As a child, my parents used to take me to a catholic church. I never enjoyed it. In fact, from the moment I really started to listen to the stories, my resistance started to grow. Especially the attitude of the catholic church towards women has always surprised me. It was later, much later, when I no longer considered myself te be part of any religion, that I discovered the story of Lilith.
The story of Lilith
Lilith is a demonic figure that first showed up in Babylonian writings, thousands years ago. The legend spread over Egypt, Greece, Syria, and she is mentioned in the bible only once, as a nocturnal creature (Isaiah 34:14). But in Jewish traditions, the role of Lilith is further explained. According to these legends, Lilith was the first wife of Adam. If you are a little familiar with genesis, it will explain a lot. In Genesis 1:27, on the sixth day, God creates a man and a woman, without any hierarchical difference. But then, in Genesis 2: 21-23 suddenly Eve is created from Adam’s rib. Wait, what? Women were created twice?
No. According to Jewish legends, these are two separate events. Lilith was Adam’s first wife. But he couldn’t live with a woman who was equal to him. Lilith didn’t let herself be lectured by Adam. And because she didn’t agree with a submissive role, she left Eden. Three angels were send to get her and threatened to kill 100 children every day if she didn’t come back. But Lilith refused and that is why Eve was created from the rib of Adam. Adam was happy, but Lilith not so much.
In the centuries that followed, the story of Lilith is being elaborated. Some claim that she was the snake that seduced Eve to taste from the forbidden fruit. The fall of Eden was something like the ultimate revenge of an angry ex.
In the ninth or tenth century a series of legends appeared under the name ‘Wisdom of Jesus Sirach’ or ‘Alphabet of Ben Sira’. This tells the story of Adam commands Lilith to lay beneath him. But Lilith doesn’t agree to this. “You lie beneath me! We are both equal, because we are both created from dust.” It is clear that Lilith doesn’t like the missionary position, and prefers to be on top during sex. Adam feels superior however and doesn’t like it to have sex in different positions.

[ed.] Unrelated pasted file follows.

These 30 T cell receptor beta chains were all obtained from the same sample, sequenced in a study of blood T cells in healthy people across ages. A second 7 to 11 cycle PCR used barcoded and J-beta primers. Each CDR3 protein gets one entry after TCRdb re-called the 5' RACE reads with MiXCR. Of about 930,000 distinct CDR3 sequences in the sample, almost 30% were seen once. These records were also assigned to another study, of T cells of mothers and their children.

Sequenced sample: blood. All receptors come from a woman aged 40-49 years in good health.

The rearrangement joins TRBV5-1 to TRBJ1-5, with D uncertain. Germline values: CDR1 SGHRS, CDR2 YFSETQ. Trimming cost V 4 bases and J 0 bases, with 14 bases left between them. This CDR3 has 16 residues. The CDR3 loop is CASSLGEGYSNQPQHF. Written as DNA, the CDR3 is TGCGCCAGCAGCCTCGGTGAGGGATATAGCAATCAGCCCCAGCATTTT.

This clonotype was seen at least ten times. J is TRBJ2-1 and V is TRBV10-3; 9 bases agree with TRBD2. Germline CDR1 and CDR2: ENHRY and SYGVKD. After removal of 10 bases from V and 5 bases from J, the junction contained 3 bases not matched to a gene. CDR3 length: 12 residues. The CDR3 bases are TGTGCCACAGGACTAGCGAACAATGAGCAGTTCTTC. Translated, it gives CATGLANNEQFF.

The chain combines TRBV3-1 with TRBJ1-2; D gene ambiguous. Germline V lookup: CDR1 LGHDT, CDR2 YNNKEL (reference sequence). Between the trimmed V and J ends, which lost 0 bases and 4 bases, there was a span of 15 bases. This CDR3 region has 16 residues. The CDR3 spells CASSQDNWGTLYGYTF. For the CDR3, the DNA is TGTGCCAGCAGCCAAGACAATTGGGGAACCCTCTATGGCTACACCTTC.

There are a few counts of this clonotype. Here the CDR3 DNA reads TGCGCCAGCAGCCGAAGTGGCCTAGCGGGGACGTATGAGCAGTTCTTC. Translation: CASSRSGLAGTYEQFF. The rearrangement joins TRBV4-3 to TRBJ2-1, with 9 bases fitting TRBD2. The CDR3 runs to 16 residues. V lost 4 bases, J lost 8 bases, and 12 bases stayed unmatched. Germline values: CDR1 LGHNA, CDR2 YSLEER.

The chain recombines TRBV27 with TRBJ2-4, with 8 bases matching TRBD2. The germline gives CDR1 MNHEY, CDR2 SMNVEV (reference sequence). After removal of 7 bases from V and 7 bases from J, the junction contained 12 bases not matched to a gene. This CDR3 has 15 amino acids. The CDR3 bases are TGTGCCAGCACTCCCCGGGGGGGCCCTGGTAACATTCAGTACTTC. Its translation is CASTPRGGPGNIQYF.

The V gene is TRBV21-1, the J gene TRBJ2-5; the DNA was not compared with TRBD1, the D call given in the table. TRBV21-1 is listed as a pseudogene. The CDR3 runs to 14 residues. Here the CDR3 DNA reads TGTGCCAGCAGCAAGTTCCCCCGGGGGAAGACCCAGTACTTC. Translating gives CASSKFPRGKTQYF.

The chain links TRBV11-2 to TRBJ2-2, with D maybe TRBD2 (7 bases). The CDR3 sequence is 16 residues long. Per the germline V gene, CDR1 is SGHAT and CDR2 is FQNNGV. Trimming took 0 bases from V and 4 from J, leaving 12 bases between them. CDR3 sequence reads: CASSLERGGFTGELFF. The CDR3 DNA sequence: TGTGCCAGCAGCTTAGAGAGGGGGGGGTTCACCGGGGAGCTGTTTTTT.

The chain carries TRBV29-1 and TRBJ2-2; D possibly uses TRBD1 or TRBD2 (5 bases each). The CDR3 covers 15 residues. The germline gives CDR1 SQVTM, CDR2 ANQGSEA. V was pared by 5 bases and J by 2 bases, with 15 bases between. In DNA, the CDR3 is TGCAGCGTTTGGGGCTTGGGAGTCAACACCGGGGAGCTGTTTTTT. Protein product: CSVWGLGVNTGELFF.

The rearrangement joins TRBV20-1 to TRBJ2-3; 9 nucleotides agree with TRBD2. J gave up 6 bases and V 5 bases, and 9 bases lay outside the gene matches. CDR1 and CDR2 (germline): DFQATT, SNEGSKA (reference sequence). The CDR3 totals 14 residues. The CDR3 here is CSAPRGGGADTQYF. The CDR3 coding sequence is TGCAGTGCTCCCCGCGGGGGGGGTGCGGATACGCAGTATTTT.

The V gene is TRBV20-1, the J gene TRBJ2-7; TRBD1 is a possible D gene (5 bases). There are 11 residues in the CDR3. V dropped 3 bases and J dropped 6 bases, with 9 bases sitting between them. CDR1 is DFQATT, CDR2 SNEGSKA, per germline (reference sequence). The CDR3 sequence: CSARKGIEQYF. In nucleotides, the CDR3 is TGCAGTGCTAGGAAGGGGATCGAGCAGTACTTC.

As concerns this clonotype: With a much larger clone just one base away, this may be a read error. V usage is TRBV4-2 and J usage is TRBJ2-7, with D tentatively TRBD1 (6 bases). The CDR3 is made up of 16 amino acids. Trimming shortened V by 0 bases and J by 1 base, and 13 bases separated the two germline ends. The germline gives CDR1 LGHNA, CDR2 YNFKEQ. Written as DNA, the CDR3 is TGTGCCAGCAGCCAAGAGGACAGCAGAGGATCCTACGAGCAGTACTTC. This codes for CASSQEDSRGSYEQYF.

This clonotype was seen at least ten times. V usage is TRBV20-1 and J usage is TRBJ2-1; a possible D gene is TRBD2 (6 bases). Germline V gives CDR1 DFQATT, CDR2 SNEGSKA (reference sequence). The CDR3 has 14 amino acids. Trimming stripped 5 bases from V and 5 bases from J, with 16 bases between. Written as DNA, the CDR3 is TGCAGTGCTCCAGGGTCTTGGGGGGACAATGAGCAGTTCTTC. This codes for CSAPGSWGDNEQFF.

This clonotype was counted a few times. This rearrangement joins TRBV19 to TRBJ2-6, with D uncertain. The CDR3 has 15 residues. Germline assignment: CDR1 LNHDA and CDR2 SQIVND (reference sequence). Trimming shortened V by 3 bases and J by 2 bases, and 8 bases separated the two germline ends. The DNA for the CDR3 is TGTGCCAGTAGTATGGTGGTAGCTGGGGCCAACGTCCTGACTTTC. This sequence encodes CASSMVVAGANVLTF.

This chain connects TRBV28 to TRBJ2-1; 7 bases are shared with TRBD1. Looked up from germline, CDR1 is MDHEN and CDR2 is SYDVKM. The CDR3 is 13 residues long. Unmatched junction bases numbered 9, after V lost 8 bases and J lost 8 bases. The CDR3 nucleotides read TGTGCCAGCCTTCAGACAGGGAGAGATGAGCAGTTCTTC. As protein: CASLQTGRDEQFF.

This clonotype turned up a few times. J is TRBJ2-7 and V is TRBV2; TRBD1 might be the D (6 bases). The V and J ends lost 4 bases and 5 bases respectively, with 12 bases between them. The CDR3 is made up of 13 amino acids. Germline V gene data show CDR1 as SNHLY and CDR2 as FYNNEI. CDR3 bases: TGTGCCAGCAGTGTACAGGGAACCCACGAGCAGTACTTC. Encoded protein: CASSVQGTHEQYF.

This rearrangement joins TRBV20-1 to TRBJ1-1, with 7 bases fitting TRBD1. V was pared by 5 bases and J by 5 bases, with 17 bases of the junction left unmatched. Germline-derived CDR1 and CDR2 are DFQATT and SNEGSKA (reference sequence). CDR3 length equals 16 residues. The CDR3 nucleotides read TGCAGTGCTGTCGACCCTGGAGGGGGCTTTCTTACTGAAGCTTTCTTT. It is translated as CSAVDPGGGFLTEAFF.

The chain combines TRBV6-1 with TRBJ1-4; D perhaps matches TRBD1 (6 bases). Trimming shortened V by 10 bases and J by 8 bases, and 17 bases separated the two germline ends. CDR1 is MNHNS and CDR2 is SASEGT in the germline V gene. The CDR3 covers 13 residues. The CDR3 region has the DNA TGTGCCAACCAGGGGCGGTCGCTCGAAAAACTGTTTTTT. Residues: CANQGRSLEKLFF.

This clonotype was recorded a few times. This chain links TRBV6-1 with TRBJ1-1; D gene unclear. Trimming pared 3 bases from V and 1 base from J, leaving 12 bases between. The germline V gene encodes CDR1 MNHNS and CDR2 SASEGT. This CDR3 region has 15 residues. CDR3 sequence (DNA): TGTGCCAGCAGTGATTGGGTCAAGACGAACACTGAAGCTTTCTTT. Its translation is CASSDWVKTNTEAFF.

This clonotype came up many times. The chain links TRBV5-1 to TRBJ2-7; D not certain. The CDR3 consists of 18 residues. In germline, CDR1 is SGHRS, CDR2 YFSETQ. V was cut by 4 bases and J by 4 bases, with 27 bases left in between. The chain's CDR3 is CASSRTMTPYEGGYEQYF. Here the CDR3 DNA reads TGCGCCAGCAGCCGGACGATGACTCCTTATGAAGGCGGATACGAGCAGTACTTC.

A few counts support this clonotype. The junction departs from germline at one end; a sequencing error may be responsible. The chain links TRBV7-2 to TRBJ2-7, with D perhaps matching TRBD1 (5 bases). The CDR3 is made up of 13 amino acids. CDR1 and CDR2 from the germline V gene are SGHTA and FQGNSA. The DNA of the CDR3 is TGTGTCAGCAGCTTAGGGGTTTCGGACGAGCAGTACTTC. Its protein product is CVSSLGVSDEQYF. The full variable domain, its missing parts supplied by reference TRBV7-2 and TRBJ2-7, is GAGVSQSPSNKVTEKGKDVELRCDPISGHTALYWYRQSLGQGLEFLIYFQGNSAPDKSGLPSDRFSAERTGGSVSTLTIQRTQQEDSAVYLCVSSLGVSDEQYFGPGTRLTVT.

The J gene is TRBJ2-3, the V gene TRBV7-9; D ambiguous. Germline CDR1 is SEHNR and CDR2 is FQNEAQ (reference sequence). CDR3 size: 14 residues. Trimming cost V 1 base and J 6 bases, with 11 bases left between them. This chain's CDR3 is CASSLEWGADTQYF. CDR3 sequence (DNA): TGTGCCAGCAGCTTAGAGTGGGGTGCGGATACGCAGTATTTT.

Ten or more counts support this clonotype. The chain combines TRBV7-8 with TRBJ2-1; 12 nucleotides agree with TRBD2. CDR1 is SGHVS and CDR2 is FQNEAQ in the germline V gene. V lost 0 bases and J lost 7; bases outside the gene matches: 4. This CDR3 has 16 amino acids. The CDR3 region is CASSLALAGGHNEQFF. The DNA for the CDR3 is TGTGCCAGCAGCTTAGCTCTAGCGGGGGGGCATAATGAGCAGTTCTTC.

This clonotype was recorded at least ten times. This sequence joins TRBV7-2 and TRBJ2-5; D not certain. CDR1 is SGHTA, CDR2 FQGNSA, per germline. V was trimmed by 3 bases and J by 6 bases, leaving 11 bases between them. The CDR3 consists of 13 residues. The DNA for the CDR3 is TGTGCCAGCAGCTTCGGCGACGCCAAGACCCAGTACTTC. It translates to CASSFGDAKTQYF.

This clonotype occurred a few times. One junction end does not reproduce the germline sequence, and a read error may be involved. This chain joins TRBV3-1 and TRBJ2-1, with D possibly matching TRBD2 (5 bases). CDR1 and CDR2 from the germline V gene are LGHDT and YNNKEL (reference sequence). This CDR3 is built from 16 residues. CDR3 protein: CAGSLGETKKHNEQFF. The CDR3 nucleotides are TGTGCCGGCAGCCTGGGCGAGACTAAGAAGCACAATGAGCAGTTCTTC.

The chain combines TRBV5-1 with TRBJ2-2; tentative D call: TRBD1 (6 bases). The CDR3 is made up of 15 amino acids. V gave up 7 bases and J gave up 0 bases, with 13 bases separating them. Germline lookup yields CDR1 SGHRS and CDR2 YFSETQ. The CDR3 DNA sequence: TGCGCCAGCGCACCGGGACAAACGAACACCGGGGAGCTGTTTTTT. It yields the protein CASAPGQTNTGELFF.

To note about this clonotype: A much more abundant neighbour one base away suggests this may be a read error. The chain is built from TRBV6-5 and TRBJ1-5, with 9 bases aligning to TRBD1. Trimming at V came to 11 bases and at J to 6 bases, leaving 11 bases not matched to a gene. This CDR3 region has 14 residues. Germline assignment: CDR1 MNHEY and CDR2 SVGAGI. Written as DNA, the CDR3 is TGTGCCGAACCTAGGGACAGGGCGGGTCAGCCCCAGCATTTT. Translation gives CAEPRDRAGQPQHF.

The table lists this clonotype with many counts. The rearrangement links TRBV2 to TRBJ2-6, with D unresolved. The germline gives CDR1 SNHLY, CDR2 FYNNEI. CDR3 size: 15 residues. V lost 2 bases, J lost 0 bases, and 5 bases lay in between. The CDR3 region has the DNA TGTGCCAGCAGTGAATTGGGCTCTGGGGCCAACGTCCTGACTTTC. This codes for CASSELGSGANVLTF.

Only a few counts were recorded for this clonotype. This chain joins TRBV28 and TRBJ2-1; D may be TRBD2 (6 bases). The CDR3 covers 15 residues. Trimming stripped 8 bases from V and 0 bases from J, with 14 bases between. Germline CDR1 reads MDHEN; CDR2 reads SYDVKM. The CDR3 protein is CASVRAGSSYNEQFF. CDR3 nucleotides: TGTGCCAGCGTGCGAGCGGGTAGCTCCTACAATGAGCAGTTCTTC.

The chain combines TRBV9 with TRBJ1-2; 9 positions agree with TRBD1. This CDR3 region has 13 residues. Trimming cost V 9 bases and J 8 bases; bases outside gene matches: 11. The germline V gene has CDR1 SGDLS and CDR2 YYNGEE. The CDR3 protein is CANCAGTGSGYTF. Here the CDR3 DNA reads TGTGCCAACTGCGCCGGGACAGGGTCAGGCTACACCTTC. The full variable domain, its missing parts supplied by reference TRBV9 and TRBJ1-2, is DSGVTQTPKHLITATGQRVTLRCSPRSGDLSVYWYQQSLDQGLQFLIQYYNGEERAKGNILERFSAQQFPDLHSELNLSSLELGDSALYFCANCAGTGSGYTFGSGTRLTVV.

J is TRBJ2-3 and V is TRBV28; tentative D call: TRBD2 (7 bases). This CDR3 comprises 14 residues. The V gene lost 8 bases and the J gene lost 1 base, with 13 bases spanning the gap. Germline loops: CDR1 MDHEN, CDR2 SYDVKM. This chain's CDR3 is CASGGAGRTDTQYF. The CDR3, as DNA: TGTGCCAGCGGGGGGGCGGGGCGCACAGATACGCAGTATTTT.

Lilith as succubus
In medieval times, Lilith was often depicted as a demon. Lilith would have seduced Eve to have sex with adam while she was menstruating and thus while she was impure. After the fall of Eden, that Lilith caused by seducing Eve to taste from the forbidden fruit, Adam lived separated from Eve for 130 years. During that period, Lilith visited Adam in his sleep to have sex with him. They even got a child together. Also, when she first left Adam, she married the devil and gave birth to hundred demons every day. These demons were witches, that seduced men and strangled children. Lilith and Samael (the devil) became the dark opposites of Adam and Eve. Depending on which myths you read, Lilith would be the mother of all succubi (female demons that visit men in their sleep for sex) or also of all incubi (the male equivalent of the succubus).
Lilith is often depicted with a beautiful body and long red hair. Her tongue is sharp as a knife and her words as soft as oil. Her lips feel like roze petals, and as sweet as honey. No wonder men fell for her so easily. She would visit them in their sleep and satisfy them to fertilize herself on their nocturnal seamen. Man that had a wet dream, feared that they were visited by succubus Lilith and now had become the father of a devil’s child.
But in more ancient writings, Lilith was actually some sort of priestess of sexual rituals. The lily was the flower that represents her vagina; a source of fertility. But this is also a source of her life as succubus. She woud seduce men to come to a temple, to experience sexual freedom and worship. But this friendly version soon became something more awful. Female sexuality was demonized. Sex became something dangerous. Women were supposed to be submissive and every threat to the potency of men should be suppressed.
Lilith as feminist
Although Lilith disappeared from the bible, the legend of Lilith accounts for a lot. She was seen as the cause of child mortality, which drove people to give newborns an amulet of three angels to protect them against Lilith. But she also became the symbol of a universal subject: the inequality between men and women in a male dominated society.
In 1972 an article was published named The Coming of Lilith, of theologian Judith Plaskow. That article highlighted her side of the story. She was not just some kind of wicked vixen, but a woman who revolted against the (sexual) dominance of men. That article was reason to see Lilith as a feminist icon. She is a strong, rebellious, woman that fights for equality and independence. Modern women have had enough of the (catholic) submissive image and battle for sexual emancipation.
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